The Fellowship is open to any academic in a permanent university post with research interests in any aspect of Scottish history in any period. It covers the cost of return travel to St Andrews from the holder’s normal place of work, together with a substantial subsidy towards accommodation while the holder is resident in St Andrews.

St_Andrews_Castle_ScotlandThe Fellowship carries with it no teaching duties, though the Fellow will be expected to take part in the normal activities of the ISHR during their stay in St Andrews. For more information on the Institute please visit the ISHR website at http://www.st-andrews.ac.uk/ishr/. You will also be invited to lead a workshop, give a research seminar paper or other suitable activities depending on the length of your stay. Fellows are provided with computing facilities and an office, normally in one of the School of History buildings. The university library has an exceptional collection for Scottish historians, including vast electronic resources and excellent holdings in the Special Collections department. Major national libraries and archives are within easy travelling distance, as are the university libraries in Dundee, Edinburgh, Stirling, Glasgow and Aberdeen.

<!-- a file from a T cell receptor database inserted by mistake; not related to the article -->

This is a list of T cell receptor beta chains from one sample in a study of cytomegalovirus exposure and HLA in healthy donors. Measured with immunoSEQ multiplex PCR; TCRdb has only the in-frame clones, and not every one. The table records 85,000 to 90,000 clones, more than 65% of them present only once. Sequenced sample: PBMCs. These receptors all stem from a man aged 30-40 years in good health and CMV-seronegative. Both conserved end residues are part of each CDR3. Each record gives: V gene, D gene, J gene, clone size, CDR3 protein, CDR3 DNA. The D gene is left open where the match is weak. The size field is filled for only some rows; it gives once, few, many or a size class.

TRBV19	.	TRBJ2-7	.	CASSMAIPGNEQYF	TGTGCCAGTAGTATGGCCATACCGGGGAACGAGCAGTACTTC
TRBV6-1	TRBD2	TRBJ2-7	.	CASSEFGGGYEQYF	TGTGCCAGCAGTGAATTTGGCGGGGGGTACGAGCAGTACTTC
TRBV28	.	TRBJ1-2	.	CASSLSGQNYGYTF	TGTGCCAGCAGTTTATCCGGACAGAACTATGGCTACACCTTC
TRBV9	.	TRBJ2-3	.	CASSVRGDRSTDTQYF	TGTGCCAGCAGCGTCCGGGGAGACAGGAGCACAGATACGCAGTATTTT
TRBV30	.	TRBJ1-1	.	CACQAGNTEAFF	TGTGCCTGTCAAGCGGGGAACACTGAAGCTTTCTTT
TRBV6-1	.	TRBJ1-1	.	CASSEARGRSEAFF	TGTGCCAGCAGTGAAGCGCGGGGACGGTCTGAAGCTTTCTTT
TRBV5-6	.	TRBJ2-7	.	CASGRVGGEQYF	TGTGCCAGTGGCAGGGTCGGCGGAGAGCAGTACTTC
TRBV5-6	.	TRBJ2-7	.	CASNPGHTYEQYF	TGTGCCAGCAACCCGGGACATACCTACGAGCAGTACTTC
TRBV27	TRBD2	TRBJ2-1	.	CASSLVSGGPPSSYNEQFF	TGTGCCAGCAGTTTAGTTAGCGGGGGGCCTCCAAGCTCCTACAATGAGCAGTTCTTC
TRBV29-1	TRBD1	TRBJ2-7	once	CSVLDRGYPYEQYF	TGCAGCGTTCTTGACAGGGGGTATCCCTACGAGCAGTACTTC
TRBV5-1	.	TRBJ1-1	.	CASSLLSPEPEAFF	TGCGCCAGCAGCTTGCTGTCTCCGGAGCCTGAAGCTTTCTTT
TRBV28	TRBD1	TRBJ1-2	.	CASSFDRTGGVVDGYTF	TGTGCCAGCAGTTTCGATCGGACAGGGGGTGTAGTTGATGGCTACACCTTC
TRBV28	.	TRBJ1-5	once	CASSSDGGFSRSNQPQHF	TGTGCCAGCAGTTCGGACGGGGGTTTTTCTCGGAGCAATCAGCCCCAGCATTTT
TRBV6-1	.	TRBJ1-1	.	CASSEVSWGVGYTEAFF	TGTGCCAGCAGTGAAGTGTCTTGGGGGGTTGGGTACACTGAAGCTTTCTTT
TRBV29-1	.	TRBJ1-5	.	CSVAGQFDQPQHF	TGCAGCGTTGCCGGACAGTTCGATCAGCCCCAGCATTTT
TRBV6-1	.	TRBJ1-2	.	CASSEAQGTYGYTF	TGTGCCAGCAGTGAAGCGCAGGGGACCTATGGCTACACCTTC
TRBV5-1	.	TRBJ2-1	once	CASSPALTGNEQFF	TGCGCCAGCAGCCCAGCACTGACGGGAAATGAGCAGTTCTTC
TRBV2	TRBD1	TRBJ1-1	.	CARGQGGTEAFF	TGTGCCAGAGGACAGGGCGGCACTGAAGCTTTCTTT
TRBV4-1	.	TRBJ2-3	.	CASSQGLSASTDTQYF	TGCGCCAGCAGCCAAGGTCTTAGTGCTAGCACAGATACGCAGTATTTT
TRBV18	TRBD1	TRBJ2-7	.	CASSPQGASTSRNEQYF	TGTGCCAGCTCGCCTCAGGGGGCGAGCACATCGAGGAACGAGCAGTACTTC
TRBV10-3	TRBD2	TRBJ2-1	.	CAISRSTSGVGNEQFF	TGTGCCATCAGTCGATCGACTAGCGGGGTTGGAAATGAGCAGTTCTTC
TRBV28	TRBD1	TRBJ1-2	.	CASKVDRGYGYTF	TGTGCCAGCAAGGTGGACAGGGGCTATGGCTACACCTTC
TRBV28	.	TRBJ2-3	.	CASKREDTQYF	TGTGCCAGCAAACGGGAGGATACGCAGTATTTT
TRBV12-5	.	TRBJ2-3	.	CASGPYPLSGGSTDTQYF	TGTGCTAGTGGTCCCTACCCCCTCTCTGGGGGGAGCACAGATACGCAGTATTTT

You should send a letter of application by 6 December 2013, together with an outline of the research and/or writing in which you will be engaged during your time in St Andrews.  You should also enclose a CV, together with the names of two academic referees, who should submit their references by the closing date. All correspondence should be addressed to the Director of the ISHR, Dr Katie Stevenson, by email to kcs7@st-andrews.ac.uk.

The closing date for applications is 6 December 2013.

Further enquiries may be addressed to the ISHR Director Dr Katie Stevenson (kcs7@st-andrews.ac.uk) or to other staff in the ISHR.

Listen to the inaugural T.C. Smout Lecture in Scottish History